2019 Exhibitions

Martha Rosler: Passionate Signals
Sept 17, 2019 – Jan 21, 2020

Martha Rosler: Passionate Signals was the first exhibition by the acclaimed New York–based photo and video artist to center primarily on her interest in flowers, gardens, and related “green” motifs. This may seem a somewhat unorthodox iconographic preoccupation for an artist fêted for her critical interventions in the public sphere and for her pioneering role in bringing together art and activism, aesthetics and politics. Pairing a selection of twenty-five years’ worth of flower and garden photographs with emblematic early video pieces and a domestically scaled earthwork, Passionate Signals highlighted the social, political, and economic costs of producing beauty at its most innocuous. “Say it with flowers” – but what, exactly?

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April 25 – Sept 6, 2019

Dedicated to the curious phenomenon of the philosopher’s retreat, HUTOPIA took as its point of departure two famous philosopher’s huts: Martin Heidegger’s Black Forest cabin in the German village of Todtnauberg and the lesser-known mountain refuge built by Ludwig Wittgenstein in the remote Norwegian village of Skjolden. Both huts were constructed around the same time to serve the same purpose: offering their occupants the kind of isolation conducive to thinking the kind of thoughts that would go on to revolutionize twentieth-century philosophy. Completing the triumvirate of modern German-language philosophy is Theodor Adorno, whose theorizing was likewise decisively shaped by his American exile – another kind of philosopher’s retreat. HUTOPIA brought together works by Alec Finlay, Patrick Lakey, Goshka Macuga, Guy Moreton, and Ewan Telford alongside John Preus’s interpretations of these hermetic structures, and offered a properly three-dimensional reflection on the relationship between place and thought and the joys and perils of exile and retreat.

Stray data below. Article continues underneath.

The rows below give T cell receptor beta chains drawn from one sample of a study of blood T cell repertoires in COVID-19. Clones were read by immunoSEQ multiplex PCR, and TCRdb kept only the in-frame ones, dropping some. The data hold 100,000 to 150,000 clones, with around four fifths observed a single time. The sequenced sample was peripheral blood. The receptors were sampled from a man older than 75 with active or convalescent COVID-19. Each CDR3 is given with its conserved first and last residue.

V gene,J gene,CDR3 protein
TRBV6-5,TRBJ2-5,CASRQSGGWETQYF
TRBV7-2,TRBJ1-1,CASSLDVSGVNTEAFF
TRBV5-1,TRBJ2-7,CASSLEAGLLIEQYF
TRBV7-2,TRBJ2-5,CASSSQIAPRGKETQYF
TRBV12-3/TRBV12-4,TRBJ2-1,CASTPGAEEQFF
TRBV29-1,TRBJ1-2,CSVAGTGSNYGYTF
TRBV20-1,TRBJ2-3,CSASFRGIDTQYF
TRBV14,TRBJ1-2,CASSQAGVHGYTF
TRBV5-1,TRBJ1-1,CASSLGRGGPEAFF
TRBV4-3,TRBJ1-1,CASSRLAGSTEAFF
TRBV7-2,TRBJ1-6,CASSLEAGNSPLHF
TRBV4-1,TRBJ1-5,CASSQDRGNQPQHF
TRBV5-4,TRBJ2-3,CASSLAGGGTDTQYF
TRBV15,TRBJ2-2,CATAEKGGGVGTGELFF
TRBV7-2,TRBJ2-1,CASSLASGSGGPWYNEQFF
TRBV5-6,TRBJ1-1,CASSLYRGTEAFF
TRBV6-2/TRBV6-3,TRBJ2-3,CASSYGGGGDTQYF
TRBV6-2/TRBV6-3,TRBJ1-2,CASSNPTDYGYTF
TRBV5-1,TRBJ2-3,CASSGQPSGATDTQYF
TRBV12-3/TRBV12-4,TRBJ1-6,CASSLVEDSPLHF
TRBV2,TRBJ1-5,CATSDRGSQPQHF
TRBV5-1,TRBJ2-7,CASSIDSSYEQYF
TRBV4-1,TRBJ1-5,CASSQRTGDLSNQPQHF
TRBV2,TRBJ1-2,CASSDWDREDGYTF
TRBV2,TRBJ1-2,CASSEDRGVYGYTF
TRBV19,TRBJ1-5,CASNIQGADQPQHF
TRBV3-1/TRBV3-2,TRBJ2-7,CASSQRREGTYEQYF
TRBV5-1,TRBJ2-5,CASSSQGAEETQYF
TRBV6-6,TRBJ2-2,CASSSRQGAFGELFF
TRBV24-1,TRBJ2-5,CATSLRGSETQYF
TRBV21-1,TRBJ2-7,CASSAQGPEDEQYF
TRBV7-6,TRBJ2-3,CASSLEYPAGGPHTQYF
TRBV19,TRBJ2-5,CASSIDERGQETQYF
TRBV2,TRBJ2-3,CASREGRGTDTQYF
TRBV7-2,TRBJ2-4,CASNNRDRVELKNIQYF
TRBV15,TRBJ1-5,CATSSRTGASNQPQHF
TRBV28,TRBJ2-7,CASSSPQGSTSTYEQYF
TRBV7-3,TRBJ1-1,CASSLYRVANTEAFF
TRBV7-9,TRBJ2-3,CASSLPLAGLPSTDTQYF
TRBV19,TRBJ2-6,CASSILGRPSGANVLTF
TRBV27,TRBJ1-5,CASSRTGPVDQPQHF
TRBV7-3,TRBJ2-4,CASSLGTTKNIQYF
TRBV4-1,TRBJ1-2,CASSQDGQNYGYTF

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Jan 17 – April 5, 2019

Named after a Paul Klee print from 1918, this exhibition was devoted to the curious art of the book cover, more specifically the titular “little world” of philosophy and theory publishing in which Klee’s imagery has proven itself so enduringly popular. In addition to a selection of Klee-infused book covers, a special section of the exhibition was dedicated to a similarly iconic image familiar to us from many a frontispiece, namely Caspar David Friedrich’s Wanderer Above the Sea of Fog. The result was a bibliophilic reflection on the afterlife of images, and the power they wield over disciplines of the mind that often fancy themselves above imaging. (Not so.) The exhibition included new works by Zachary Cahill, R. H. Quaytman, and David Schutter. Curated by Dieter Roelstraete.

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